© Copyright 2009 by the American Association for Clinical Chemistry Main results Table 2. Diagnostic accuracy of calprotectin and iFOB POC test and calprotectin ELISA, with and without advanced adenomas classified as OBD. a Combination of the calprotectin and iFOB POC tests. The combination is positive if 1 of the 2 tests is positive and negative if both tests are negative.
© Copyright 2009 by the American Association for Clinical Chemistry Figure 1. ROC curves and AUCs for the calprotectin ELISA and POC test, for the 2 endpoints. (A), Calprotectin ELISA test with primary endpoint (adenocarcinoma, IBD, diverticulitis and all adenomas classified as OBD). (B), Calprotectin POC test with primary endpoint. (C), Calprotectin ELISA test with secondary endpoint (adenocarcinoma, IBD, diverticulitis and only advanced (>1 cm) adenomas classified as OBD). (D), Calprotectin POC test with secondary endpoint. Main Results
© Copyright 2009 by the American Association for Clinical Chemistry Questions 3 & 4 Which diagnostic estimate is very important in the primary care setting and why? Sensitivity Negative predictive value (NPV) Diagnostic odds ratio (dOR) How could this estimate be improved so that OBD will not be missed?
© Copyright 2009 by the American Association for Clinical Chemistry Conclusions Overall test performance depended on the size of adenomas When small adenomas were considered OBD Diagnostic accuracy of all tests was insufficient When only advanced adenomas were considered OBD All tests were able to rule out OBD to a reasonable extent Best results when POC tests were combined
© Copyright 2009 by the American Association for Clinical Chemistry Conclusions A new strategy could be to use the combined POC tests Patients with both tests negative would then not need referral This would reduce the number of referrals for colonoscopy However, 5% of CRC and 10% of IBD cases would have been missed Approaches to improve this strategy are needed E.g. use in combination with scoring systems Development of optimal cutoffs Editorial C.G. Fraser et al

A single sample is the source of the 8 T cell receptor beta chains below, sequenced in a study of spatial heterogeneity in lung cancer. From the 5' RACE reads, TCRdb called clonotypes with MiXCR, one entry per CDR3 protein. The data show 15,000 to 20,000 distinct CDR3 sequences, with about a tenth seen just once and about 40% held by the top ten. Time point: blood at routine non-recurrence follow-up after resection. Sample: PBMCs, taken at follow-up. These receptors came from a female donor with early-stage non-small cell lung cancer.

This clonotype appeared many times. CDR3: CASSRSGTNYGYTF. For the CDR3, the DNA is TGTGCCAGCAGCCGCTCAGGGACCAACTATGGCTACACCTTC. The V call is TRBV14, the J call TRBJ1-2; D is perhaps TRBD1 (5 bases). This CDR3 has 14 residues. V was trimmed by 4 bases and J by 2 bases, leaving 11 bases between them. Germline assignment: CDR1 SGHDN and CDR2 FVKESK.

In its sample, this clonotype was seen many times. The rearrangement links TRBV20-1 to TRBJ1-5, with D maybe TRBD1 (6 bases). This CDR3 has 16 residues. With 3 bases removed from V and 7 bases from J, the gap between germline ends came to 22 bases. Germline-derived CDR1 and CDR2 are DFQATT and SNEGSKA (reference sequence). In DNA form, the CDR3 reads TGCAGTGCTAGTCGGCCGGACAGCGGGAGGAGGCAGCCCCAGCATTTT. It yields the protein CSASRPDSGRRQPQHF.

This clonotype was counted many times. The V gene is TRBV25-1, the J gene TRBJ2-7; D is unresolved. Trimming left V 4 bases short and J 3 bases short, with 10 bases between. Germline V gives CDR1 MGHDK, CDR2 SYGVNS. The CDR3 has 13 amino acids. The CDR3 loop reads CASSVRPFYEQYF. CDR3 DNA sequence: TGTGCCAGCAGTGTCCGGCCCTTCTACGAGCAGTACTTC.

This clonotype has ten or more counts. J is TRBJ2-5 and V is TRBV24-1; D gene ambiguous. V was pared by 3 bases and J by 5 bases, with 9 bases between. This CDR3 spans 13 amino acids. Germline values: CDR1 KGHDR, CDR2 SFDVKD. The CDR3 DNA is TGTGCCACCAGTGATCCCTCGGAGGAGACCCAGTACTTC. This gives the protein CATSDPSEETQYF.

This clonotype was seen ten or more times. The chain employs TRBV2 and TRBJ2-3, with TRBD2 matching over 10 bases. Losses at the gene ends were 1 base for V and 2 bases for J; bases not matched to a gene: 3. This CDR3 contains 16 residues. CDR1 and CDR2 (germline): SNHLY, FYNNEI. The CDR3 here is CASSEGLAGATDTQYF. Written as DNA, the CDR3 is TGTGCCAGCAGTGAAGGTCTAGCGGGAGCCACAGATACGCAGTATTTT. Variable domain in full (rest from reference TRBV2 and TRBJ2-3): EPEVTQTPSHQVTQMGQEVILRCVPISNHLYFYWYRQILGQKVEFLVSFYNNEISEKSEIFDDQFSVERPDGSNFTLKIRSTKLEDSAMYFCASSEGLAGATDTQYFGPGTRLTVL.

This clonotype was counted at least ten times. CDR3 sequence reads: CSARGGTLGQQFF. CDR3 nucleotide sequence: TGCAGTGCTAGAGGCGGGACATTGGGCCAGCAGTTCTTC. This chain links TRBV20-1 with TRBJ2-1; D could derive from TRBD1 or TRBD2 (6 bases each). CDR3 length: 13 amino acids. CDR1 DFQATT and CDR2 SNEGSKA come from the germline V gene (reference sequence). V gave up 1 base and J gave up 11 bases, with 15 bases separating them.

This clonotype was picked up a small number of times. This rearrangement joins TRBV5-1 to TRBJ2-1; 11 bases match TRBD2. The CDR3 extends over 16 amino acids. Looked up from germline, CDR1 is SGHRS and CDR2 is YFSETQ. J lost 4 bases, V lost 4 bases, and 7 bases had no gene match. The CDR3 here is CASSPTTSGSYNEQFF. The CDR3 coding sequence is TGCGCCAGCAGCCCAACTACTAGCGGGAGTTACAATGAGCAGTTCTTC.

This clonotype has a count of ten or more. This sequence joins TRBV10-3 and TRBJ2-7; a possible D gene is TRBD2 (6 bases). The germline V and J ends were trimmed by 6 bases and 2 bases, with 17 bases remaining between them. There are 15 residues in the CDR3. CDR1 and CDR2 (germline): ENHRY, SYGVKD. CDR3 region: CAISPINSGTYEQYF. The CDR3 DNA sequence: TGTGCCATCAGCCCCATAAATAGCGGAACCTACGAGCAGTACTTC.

© Copyright 2009 by the American Association for Clinical Chemistry EDITORIAL SLIDE Professionals in laboratory medicine should: Encourage ALL users of guaiac fecal occult blood tests to replace these fecal tests with the more effective fecal immunochemical tests for hemoglobin Participate in the development and evaluation of better automated fecal tests for calprotectin and hemoglobin Assist in selection of fecal tests and in ensuring correct use – from sample collection to the reporting of results Play pivotal roles in studies using fecal tests for investigation of patients with lower abdominal symptoms Encourage adherence to STARD guidelines and ensure that study descriptions and data presentations fulfill recent recommendations
© Copyright 2009 by the American Association for Clinical Chemistry Thank you for participating in this month’s Clinical Chemistry Journal Club. Additional Journal Clubs are available at Follow us